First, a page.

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Ukraine's President Says Former Officials Living In State Property On The Cheap


Ukrainian President Volodymyr Zelenskiy (left) and U.S. Secretary of State Antony Blinken pose for a picture during a meeting in Kyiv on May 6. Blinken and other Western allies have pressed Kyiv to do more against corruption.

Ukrainian President Volodymyr Zelenskiy says former officials who served under his predecessors are still living in elite, state-owned properties on the cheap and promised to address the situation.

During a May 14 meeting of the National Security and Defense Council, Zelenskiy said he will investigate who lives in over 100 state-owned recreation houses and cottages in an elite neighborhood outside Kyiv.

The president said former judges, prosecutors, ministers, and state officials continue to live in the homes and cottages on 400 hectares of land. He said they not only pay low rent but also get reimbursed for up to 50 percent of the cost of renovations.

Under former President Petro Poroshenko, "the government legalized the stay on these lands and in these residences, for a very symbolic fee, for a number of obscure people," Zelenskiy said.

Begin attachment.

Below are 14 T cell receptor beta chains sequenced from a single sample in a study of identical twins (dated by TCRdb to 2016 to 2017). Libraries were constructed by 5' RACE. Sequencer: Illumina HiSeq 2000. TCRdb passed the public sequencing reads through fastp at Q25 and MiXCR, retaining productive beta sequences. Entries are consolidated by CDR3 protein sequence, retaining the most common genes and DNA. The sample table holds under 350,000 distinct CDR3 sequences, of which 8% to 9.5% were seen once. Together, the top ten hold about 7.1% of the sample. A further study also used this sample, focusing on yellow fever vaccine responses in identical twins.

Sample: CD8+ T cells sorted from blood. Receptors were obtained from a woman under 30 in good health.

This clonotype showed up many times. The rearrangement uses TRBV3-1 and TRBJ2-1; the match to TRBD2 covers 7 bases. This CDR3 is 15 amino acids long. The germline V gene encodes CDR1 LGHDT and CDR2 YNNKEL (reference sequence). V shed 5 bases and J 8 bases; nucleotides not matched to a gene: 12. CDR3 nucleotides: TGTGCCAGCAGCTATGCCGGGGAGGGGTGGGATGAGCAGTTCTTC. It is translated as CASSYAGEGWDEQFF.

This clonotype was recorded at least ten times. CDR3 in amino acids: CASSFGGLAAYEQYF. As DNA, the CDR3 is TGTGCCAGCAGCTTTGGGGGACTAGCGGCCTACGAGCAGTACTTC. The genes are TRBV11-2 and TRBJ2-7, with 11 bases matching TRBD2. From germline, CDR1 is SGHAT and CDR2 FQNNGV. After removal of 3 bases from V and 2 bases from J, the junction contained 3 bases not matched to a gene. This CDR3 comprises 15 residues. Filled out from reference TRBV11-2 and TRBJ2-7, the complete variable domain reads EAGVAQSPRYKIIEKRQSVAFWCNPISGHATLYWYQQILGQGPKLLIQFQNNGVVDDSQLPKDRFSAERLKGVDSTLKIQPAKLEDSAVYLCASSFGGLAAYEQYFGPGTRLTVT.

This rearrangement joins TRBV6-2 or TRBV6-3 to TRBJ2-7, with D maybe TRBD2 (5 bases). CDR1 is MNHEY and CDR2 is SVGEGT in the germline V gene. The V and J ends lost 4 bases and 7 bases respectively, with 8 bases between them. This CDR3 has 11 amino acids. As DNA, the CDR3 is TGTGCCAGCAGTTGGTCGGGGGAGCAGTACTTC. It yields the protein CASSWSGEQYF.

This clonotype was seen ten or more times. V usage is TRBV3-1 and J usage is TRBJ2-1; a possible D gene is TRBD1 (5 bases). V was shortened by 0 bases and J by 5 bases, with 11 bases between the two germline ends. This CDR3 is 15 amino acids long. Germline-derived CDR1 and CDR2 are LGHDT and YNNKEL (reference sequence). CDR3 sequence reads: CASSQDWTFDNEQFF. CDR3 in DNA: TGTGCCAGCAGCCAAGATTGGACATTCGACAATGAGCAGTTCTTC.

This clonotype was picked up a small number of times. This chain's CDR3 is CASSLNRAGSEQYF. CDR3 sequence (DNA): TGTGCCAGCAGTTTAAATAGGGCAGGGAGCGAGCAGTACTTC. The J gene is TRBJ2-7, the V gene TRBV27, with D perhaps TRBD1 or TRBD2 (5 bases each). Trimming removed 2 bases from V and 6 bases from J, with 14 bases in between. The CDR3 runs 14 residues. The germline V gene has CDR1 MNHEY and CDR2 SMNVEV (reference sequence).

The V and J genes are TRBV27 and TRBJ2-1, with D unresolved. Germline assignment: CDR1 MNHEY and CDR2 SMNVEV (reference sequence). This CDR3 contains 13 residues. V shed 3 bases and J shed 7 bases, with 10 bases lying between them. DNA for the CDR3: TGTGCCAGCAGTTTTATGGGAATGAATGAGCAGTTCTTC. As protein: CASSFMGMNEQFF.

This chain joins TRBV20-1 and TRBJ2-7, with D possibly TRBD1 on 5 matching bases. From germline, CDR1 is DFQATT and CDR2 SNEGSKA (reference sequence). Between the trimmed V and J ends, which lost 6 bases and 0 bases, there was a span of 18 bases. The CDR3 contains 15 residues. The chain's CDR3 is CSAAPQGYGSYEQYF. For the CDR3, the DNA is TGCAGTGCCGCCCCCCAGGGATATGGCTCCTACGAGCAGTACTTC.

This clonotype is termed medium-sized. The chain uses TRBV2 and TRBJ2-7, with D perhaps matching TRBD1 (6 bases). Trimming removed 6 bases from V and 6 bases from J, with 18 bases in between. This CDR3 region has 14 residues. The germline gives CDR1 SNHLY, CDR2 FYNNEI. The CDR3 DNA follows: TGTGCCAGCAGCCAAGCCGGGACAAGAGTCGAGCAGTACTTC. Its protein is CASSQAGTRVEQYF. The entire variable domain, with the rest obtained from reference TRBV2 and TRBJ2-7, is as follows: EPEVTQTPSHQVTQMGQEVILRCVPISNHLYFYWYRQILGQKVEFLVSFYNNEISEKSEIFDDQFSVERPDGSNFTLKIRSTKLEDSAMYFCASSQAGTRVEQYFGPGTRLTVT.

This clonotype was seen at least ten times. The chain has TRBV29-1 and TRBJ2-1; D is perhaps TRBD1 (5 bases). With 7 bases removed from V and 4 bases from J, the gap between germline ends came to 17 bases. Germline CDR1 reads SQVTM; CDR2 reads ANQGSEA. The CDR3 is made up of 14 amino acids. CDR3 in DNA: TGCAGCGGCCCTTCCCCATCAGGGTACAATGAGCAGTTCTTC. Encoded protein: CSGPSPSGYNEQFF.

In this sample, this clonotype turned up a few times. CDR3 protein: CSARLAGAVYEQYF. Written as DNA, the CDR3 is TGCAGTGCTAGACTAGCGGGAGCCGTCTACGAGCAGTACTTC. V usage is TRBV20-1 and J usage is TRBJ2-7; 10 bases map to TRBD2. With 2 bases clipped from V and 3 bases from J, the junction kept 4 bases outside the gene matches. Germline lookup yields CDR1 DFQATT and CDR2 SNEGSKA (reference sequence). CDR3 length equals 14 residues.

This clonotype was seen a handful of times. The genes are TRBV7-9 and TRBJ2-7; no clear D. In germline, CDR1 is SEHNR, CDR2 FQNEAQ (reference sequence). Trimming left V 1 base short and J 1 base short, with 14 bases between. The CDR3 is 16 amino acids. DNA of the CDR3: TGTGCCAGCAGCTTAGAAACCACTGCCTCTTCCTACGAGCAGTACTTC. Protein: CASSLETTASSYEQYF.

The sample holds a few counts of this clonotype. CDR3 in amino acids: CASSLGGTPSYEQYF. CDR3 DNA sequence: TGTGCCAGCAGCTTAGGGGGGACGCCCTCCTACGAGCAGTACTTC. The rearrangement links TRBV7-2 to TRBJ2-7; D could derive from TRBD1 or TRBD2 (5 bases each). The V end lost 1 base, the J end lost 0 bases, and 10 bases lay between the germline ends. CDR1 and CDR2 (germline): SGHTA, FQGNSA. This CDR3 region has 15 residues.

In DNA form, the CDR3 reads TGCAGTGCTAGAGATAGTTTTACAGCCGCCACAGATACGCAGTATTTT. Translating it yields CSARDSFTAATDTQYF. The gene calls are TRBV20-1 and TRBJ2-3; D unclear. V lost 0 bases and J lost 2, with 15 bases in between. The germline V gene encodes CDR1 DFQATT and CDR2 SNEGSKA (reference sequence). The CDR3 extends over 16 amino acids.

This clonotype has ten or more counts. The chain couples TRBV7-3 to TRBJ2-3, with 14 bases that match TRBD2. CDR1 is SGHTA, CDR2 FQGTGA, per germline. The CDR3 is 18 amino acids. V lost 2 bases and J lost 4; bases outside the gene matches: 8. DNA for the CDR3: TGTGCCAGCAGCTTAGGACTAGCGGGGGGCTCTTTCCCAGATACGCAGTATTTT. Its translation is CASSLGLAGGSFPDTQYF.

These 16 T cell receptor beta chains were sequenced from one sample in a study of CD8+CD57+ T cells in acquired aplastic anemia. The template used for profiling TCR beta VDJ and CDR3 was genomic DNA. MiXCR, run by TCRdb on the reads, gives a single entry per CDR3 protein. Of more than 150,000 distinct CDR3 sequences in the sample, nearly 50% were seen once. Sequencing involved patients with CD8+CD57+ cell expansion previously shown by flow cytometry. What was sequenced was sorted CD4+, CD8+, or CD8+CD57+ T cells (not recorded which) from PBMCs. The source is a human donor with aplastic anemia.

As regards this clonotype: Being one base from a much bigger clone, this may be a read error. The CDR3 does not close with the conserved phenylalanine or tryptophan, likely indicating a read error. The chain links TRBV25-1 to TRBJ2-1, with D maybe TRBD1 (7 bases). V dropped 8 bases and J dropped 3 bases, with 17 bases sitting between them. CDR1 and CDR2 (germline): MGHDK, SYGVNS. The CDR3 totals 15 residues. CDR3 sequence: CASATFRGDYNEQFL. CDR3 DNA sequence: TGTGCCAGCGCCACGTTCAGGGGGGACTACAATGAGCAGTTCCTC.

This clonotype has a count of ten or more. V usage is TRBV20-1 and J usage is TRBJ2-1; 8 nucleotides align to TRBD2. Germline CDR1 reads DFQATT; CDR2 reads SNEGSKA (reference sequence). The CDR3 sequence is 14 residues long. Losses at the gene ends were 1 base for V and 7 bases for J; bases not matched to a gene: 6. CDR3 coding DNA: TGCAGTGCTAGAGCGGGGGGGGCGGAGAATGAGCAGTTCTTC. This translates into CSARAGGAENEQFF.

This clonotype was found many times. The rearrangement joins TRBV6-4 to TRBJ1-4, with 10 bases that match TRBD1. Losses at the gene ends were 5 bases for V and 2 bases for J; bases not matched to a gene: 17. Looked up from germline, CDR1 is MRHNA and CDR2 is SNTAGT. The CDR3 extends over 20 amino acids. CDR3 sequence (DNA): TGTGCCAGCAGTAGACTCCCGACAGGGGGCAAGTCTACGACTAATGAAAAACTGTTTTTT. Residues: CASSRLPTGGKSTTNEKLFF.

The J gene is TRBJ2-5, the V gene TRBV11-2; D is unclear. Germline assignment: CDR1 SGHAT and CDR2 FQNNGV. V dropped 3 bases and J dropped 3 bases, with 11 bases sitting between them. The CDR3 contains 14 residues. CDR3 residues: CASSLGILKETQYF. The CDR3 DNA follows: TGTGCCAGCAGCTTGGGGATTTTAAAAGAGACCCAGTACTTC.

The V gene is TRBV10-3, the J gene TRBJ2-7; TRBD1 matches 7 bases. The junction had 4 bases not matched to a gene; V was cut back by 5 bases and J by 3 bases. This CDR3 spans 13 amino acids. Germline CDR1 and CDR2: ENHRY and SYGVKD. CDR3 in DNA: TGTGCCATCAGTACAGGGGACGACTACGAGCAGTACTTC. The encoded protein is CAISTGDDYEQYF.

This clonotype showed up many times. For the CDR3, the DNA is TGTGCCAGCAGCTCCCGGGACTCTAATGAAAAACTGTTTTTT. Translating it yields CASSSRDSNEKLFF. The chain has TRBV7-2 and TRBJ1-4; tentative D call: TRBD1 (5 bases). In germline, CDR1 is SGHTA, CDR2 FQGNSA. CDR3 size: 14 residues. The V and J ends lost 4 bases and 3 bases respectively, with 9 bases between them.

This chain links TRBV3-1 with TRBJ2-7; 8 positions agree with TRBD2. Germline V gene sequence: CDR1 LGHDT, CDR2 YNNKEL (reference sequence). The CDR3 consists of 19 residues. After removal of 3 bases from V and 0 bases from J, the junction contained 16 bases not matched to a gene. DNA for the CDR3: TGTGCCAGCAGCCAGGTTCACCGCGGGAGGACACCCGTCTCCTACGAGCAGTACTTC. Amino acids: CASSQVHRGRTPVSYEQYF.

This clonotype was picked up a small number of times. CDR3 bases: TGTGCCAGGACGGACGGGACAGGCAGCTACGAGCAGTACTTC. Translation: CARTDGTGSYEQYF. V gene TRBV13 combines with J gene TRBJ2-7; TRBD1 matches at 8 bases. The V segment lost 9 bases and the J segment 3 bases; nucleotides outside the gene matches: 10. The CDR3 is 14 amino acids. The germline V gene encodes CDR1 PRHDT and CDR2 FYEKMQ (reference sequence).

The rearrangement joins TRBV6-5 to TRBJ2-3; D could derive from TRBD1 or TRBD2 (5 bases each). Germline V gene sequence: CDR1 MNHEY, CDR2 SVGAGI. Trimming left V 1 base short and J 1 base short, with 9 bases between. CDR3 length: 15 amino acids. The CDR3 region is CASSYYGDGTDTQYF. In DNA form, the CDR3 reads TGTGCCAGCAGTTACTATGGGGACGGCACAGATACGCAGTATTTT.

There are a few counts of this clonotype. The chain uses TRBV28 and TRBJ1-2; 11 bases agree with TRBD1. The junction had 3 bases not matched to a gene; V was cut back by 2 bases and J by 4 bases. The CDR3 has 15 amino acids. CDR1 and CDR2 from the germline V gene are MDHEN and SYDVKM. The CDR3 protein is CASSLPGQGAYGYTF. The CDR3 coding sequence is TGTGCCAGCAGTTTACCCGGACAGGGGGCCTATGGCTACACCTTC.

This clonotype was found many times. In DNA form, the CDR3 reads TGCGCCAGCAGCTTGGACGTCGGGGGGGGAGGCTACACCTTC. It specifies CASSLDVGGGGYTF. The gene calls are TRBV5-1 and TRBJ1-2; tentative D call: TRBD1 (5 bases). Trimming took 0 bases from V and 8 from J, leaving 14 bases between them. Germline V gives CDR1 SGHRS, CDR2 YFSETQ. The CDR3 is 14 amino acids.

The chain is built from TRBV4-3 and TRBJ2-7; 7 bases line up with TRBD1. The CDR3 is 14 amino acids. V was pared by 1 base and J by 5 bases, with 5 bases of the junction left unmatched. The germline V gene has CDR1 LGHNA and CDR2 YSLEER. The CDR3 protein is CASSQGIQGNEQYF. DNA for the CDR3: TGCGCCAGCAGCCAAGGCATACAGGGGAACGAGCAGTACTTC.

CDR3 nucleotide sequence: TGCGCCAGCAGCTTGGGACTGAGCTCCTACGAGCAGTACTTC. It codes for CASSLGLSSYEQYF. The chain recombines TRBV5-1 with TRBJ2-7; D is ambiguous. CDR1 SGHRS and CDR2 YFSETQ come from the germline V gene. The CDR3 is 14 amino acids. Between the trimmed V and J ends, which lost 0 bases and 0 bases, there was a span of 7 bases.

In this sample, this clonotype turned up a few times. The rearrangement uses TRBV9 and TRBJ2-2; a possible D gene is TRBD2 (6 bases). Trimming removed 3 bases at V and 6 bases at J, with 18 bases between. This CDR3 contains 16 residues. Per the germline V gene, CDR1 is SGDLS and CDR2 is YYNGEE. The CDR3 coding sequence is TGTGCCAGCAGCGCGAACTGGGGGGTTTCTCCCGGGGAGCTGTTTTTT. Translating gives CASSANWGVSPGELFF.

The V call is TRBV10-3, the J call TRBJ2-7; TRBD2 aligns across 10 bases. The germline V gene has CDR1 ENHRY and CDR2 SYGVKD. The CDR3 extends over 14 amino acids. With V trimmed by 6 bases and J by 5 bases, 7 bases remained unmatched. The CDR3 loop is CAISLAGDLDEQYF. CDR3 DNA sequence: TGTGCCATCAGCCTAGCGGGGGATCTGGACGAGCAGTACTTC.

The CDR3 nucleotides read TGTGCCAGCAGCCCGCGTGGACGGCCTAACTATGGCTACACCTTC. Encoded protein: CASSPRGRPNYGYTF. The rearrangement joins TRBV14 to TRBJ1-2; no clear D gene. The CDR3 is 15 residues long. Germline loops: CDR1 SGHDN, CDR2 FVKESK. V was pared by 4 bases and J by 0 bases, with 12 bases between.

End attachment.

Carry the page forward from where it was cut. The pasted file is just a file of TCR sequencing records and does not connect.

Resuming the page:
Zelenskiy said officials who served under President Viktor Yanukovych, including former Education Minister Dmytro Tabachnyk and former Health Minister Raisa Bohatyryova, still use state residences.

Yanukovych was toppled in 2014 following street protests, with many of his closest advisers and ministers fleeing the country.

Officials from Poroshenko's administration, including former Deputy Prime Minister Hennady Zubko, also live in state-owned homes, Zelenskiy said.

Poroshenko is Zelenskiy's closest political rival, according to recent polls. The two have a tense relationship and the Zelenskiy administration has launched criminal investigations into the former president and his associates.

The announcement appears to be the latest in a series of populist moves in recent months by Zelenskiy to tackle low-hanging corruption in an attempt, analysts say, to boost his sagging popularity.

Zelenskiy, who defeated Poroshenko in 2019 with more than 70 percent of the vote, has seen his support dip below 30 percent.

However, Western governments have been pushing him to do more to improve the rule of law and corporate governance.

With reporting by the Kyiv Post
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